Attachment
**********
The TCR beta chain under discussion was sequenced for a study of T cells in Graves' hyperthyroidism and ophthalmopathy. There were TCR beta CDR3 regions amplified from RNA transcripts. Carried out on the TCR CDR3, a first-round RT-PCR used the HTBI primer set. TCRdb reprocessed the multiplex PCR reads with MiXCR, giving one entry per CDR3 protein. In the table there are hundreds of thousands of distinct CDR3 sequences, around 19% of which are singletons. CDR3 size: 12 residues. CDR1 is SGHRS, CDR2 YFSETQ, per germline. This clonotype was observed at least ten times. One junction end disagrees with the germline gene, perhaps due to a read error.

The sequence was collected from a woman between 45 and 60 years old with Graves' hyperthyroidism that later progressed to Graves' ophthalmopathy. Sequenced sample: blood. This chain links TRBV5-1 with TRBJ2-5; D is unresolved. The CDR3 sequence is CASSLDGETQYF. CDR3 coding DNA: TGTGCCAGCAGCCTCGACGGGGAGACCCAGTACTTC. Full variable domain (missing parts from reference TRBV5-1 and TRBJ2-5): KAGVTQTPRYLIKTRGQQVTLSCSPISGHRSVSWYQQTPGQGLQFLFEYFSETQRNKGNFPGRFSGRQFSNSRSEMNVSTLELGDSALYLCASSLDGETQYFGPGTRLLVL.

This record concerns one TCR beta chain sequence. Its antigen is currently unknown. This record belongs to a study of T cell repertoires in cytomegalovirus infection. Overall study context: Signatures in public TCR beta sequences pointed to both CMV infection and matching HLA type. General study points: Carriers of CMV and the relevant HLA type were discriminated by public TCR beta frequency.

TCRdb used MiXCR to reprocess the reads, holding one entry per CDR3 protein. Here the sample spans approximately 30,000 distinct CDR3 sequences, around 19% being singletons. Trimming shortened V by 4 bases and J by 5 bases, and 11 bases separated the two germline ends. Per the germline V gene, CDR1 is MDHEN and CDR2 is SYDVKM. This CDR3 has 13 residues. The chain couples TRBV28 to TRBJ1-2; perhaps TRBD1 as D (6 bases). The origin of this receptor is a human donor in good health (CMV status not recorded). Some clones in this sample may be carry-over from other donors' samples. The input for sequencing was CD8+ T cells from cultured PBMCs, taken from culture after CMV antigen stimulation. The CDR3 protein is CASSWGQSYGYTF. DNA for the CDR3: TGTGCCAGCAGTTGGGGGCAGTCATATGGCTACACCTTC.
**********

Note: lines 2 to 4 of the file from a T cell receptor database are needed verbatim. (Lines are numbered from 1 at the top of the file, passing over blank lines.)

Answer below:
The sequence was collected from a woman between 45 and 60 years old with Graves' hyperthyroidism that later progressed to Graves' ophthalmopathy. Sequenced sample: blood. This chain links TRBV5-1 with TRBJ2-5; D is unresolved. The CDR3 sequence is CASSLDGETQYF. CDR3 coding DNA: TGTGCCAGCAGCCTCGACGGGGAGACCCAGTACTTC. Full variable domain (missing parts from reference TRBV5-1 and TRBJ2-5): KAGVTQTPRYLIKTRGQQVTLSCSPISGHRSVSWYQQTPGQGLQFLFEYFSETQRNKGNFPGRFSGRQFSNSRSEMNVSTLELGDSALYLCASSLDGETQYFGPGTRLLVL.

This record concerns one TCR beta chain sequence. Its antigen is currently unknown. This record belongs to a study of T cell repertoires in cytomegalovirus infection. Overall study context: Signatures in public TCR beta sequences pointed to both CMV infection and matching HLA type. General study points: Carriers of CMV and the relevant HLA type were discriminated by public TCR beta frequency.

TCRdb used MiXCR to reprocess the reads, holding one entry per CDR3 protein. Here the sample spans approximately 30,000 distinct CDR3 sequences, around 19% being singletons. Trimming shortened V by 4 bases and J by 5 bases, and 11 bases separated the two germline ends. Per the germline V gene, CDR1 is MDHEN and CDR2 is SYDVKM. This CDR3 has 13 residues. The chain couples TRBV28 to TRBJ1-2; perhaps TRBD1 as D (6 bases). The origin of this receptor is a human donor in good health (CMV status not recorded). Some clones in this sample may be carry-over from other donors' samples. The input for sequencing was CD8+ T cells from cultured PBMCs, taken from culture after CMV antigen stimulation. The CDR3 protein is CASSWGQSYGYTF. DNA for the CDR3: TGTGCCAGCAGTTGGGGGCAGTCATATGGCTACACCTTC.